The district court found that Gerhardt was "entitled to a credit against the [promissory] note in the amount of $265,000.00 received by Lion for the sale of the [Merton Avenue] 'paper.' " Lion claims that this finding was erroneously based on "speculative conjecture by [Gerhardt's] counsel during his closing statement." Lion argues that Feldman, an accounting major and corporate treasurer, calculated the value of the paper at $138,000, and Gerhardt originally did not object to this amount or have an independent appraiser value the paper. Thus, according to Lion, Gerhardt implicitly agreed that the value of the paper was $138,000, and the district court committed reversible error by finding a different value.
We disagree. Gerhardt's silence in the face of Feldman's valuation of the paper at $138,000 and Feldman's offer to sell Gerhardt the paper for that amount could be construed as acceptance of that value. Under the circumstances presented here, however, we refuse to construe it as such. The $138,000 "value" of the note as represented to Gerhardt was based on QPT's assignment of the note to Lion for that figure--in reality an assignment from Feldman to himself. Thus Feldman used an illusory arms-length transaction to deceive Gerhardt into believing that $138,000 reflected the fair market value of the note.
Nor is Feldman/Lion's offer to sell the note to Gerhardt for $138,000 indicative of the fair market value of the note. The proceeds of the sale of the Merton Avenue property were to be used to offset the purchase price of Grow Gear's assets. Feldman, whether as Grow Gear, QPT, or Lion, was entitled to $260,000 from that sale, whether that came from Gerhardt or from the Merton Avenue Investment Group. If Feldman/Lion sold the note to Gerhardt for anything less than $260,000, Gerhardt would have to make up the difference on the amount he owed Feldman/QPT for the business. Feldman actually stood to benefit from the sale of the note to Gerhardt for any price. Rather than waiting for the Merton Avenue Investment Group to pay off the note over time, he would have the cash from the note's sale to Gerhardt and could require Gerhardt immediately to pay him the difference between the proceeds of the note's sale and the $260,000 face value of the note. We agree with the district court that Feldman's use of multiple corporations he owned under the aliases "Aba Mezie" and "Robert Faye" deceived Gerhardt. We therefore refuse to reward Feldman's deceit by construing Gerhardt's silence in the face of Feldman's deceptive representations as agreement or lack of objection to the $138,000 valuation of the note.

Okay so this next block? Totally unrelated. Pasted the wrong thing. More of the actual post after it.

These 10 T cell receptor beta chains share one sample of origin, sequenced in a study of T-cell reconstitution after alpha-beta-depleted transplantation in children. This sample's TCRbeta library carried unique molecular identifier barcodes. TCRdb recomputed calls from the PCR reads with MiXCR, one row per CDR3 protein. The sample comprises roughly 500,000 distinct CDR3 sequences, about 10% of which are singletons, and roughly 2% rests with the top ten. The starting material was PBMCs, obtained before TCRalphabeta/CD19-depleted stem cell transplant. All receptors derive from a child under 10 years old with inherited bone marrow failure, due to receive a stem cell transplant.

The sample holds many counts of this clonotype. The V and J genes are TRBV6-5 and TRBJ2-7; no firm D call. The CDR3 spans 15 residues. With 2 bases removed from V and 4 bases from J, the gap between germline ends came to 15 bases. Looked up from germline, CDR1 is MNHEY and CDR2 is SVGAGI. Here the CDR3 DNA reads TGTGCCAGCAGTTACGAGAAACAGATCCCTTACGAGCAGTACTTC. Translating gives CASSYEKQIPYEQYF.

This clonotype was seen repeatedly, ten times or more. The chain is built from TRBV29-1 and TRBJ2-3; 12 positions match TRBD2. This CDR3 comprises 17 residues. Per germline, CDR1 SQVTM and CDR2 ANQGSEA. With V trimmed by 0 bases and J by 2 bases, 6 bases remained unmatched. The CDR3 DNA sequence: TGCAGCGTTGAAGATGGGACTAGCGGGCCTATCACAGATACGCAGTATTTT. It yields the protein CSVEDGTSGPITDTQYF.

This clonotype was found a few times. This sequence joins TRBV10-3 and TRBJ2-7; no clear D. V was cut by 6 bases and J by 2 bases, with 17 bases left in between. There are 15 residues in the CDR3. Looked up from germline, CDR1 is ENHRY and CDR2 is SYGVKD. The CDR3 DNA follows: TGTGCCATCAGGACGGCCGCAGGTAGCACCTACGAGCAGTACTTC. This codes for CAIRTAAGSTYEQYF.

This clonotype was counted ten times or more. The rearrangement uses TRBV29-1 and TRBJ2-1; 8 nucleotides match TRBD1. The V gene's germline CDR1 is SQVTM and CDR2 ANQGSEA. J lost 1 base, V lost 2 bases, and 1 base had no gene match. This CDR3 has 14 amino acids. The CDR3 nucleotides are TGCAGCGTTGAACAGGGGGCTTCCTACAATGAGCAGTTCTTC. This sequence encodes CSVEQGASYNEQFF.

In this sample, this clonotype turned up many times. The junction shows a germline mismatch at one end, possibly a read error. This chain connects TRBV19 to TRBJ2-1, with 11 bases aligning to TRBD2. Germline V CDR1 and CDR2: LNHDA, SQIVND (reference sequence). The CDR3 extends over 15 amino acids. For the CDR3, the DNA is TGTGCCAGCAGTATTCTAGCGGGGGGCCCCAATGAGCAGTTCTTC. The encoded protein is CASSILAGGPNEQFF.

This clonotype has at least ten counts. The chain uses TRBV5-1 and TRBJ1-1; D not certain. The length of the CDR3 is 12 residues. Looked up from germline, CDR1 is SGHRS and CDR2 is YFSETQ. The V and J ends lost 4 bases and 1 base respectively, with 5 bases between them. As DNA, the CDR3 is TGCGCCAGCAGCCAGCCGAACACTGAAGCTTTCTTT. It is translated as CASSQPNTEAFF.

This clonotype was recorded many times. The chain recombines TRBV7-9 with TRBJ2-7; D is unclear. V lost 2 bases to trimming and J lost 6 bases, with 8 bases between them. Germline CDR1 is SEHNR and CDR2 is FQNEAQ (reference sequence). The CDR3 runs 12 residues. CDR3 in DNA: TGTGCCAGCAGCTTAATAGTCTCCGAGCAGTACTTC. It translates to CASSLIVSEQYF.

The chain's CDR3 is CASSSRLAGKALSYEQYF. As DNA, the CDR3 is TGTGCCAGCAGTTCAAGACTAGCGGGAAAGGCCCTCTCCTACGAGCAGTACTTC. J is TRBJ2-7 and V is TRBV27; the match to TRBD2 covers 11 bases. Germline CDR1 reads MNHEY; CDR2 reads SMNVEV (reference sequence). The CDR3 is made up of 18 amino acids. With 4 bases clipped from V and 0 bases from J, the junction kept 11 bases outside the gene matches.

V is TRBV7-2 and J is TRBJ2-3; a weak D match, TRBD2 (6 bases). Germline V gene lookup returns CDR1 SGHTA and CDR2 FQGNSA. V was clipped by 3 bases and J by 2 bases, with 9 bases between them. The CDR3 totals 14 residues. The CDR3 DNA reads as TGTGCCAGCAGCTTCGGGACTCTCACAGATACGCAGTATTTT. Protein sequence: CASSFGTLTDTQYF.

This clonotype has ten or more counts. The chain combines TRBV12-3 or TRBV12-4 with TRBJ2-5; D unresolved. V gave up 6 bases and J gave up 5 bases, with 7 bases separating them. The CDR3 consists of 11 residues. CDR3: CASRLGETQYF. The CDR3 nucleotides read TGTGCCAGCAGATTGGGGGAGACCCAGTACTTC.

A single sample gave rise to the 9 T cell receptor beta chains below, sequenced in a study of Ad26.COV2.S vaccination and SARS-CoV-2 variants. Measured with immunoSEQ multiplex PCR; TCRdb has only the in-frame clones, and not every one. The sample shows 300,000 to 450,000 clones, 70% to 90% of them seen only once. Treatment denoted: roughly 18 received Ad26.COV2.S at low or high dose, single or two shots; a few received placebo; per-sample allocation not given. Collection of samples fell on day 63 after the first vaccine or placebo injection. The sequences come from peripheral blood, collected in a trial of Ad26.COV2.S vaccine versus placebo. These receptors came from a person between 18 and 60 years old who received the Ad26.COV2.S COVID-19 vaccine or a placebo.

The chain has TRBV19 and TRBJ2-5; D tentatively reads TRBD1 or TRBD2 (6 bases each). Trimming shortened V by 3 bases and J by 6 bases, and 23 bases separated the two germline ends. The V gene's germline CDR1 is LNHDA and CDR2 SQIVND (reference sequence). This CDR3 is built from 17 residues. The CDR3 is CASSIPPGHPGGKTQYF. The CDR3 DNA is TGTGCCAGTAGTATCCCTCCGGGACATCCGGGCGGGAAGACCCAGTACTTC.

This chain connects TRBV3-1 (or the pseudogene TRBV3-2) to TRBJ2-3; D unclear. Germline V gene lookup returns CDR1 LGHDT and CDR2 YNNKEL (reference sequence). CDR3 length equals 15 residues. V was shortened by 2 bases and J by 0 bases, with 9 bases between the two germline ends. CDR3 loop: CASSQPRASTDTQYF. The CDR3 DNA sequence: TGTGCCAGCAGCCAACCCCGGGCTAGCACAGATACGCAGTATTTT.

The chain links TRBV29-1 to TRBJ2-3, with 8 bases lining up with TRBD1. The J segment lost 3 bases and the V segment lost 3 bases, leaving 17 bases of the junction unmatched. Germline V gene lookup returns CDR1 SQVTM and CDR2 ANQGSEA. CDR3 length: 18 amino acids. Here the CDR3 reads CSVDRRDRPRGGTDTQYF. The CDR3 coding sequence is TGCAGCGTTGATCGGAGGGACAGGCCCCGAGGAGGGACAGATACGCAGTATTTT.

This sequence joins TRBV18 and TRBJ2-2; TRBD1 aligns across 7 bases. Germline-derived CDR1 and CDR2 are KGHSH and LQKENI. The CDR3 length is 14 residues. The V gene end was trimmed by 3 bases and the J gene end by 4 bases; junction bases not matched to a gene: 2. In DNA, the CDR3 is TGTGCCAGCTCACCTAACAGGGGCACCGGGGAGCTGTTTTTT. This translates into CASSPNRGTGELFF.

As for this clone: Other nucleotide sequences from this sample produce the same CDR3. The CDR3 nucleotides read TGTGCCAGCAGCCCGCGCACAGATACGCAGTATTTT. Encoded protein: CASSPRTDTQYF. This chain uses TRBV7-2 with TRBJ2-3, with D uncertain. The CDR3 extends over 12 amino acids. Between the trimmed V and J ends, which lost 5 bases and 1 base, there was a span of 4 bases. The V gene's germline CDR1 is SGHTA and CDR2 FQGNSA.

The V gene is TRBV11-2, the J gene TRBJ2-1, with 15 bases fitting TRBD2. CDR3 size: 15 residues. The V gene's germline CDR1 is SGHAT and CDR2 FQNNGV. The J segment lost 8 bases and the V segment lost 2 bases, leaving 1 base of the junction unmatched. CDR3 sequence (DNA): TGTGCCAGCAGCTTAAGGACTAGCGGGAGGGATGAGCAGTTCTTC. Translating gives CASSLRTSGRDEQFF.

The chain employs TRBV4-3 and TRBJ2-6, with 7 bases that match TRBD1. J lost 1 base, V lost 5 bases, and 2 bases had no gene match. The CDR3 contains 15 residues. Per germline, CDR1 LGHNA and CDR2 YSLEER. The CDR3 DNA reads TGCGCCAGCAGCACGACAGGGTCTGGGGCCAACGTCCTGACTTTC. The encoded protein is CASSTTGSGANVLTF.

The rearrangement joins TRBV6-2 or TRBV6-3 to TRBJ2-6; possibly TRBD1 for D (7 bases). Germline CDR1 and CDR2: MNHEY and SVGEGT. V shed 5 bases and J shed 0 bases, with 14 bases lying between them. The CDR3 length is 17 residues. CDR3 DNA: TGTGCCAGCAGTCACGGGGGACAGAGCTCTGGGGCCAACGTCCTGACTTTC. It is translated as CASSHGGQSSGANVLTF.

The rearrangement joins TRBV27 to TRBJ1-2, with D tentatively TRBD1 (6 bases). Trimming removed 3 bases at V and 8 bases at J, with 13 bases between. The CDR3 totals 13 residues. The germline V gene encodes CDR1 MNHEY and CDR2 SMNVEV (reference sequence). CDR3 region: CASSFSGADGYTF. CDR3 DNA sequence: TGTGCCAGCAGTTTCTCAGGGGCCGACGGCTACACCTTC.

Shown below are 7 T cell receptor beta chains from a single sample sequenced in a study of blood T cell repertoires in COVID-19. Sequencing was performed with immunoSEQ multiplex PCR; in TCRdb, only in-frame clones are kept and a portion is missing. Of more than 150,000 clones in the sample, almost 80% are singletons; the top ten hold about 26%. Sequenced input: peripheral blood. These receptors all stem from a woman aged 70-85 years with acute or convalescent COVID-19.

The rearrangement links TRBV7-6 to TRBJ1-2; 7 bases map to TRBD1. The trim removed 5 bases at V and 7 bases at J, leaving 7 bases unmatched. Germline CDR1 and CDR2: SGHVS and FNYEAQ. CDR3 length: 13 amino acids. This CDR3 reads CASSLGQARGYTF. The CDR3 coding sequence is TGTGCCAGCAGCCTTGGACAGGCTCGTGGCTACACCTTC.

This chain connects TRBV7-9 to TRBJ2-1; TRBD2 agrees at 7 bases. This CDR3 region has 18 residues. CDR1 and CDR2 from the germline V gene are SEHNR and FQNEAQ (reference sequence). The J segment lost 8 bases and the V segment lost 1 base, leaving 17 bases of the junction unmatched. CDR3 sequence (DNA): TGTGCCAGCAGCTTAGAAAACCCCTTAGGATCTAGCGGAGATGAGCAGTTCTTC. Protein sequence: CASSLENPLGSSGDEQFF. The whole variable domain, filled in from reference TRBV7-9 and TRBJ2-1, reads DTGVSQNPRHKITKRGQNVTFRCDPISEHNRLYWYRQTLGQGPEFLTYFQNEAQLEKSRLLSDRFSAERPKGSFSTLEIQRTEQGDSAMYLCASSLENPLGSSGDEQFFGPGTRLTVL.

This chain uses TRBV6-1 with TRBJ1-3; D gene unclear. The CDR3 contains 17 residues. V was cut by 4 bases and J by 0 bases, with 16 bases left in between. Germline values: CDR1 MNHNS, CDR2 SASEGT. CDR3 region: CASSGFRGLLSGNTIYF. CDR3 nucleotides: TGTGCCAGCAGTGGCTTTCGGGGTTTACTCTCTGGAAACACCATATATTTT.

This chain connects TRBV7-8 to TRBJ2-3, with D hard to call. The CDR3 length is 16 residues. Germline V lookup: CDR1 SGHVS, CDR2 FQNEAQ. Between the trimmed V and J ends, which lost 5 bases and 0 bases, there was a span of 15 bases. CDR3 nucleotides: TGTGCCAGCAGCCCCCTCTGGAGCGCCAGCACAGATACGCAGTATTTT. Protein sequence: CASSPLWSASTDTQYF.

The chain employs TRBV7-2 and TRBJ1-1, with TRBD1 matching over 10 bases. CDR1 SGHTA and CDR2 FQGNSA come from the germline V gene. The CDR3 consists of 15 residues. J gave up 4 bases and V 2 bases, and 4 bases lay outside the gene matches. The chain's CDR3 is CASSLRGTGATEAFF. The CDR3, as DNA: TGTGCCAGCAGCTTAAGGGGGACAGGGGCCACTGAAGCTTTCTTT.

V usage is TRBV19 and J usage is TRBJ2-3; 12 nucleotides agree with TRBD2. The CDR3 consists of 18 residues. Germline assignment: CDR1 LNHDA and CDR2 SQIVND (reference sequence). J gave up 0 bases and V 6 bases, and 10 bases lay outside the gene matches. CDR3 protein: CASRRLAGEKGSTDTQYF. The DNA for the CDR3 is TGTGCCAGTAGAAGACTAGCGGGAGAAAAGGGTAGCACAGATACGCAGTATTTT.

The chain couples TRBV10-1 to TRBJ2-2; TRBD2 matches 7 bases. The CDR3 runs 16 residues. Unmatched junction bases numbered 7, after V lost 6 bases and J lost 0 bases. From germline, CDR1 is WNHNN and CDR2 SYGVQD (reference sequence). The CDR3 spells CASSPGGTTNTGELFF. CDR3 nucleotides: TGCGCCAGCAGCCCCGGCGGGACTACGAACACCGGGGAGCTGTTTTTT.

The district court concluded that the $265,000 the Merton Property Investment Group paid for the paper reflected its fair market value. "Fair market value" is defined, inter alia, as "the price the asset would bring by bona fide bargaining between well-informed buyers and sellers at the date of acquisition." Black's Law Dictionary 537 (5th ed. 1979). The $265,000 Lion received for the paper was the result of "bona fide bargaining between well-informed buyers and sellers."1 Although the repurchase was negotiated six months after the paper came into existence, $265,000 is not a clearly erroneous valuation of the paper at the time it was executed. The district court, therefore, did not err by crediting $265,000 to the amount Gerhardt owed on the promissory note.
Failure to Settle HMC Litigation
The 1983 agreement was contingent on the complete settlement of the HMC litigation. The district court found that "Feldman and his entities refused to settle the HMC litigation. The Gerhardts and HMC then entered into an agreement which facilitated the complete settlement of the HMC litigation for the sum of $15,000.00." The court concluded that Grow Gear's failure completely to settle the HMC litigation breached the 1983 agreement, entitling Gerhardt to a $15,000 credit against the balance due on the promissory note.
Lion claims that the HMC litigation was in fact settled, and that it would have been settled regardless of any side agreements between Gerhardt and HMC.2 This argument is little more than a disagreement with the district court over the weight and credibility of the evidence. Lion does not dispute that Grow Gear made a "take it or leave it" settlement offer to HMC lower than it had previously agreed to pay. Nor does Lion challenge the fact that HMC approached Gerhardt for the difference. Lion construes these facts to show that Grow Gear successfully negotiated a settlement reduction, and HMC extorted additional money from Gerhardt. The district court found the evidence showed that Grow Gear refused to settle, and Gerhardt paid the "extra" money to facilitate the final settlement. The court's finding was not clearly erroneous.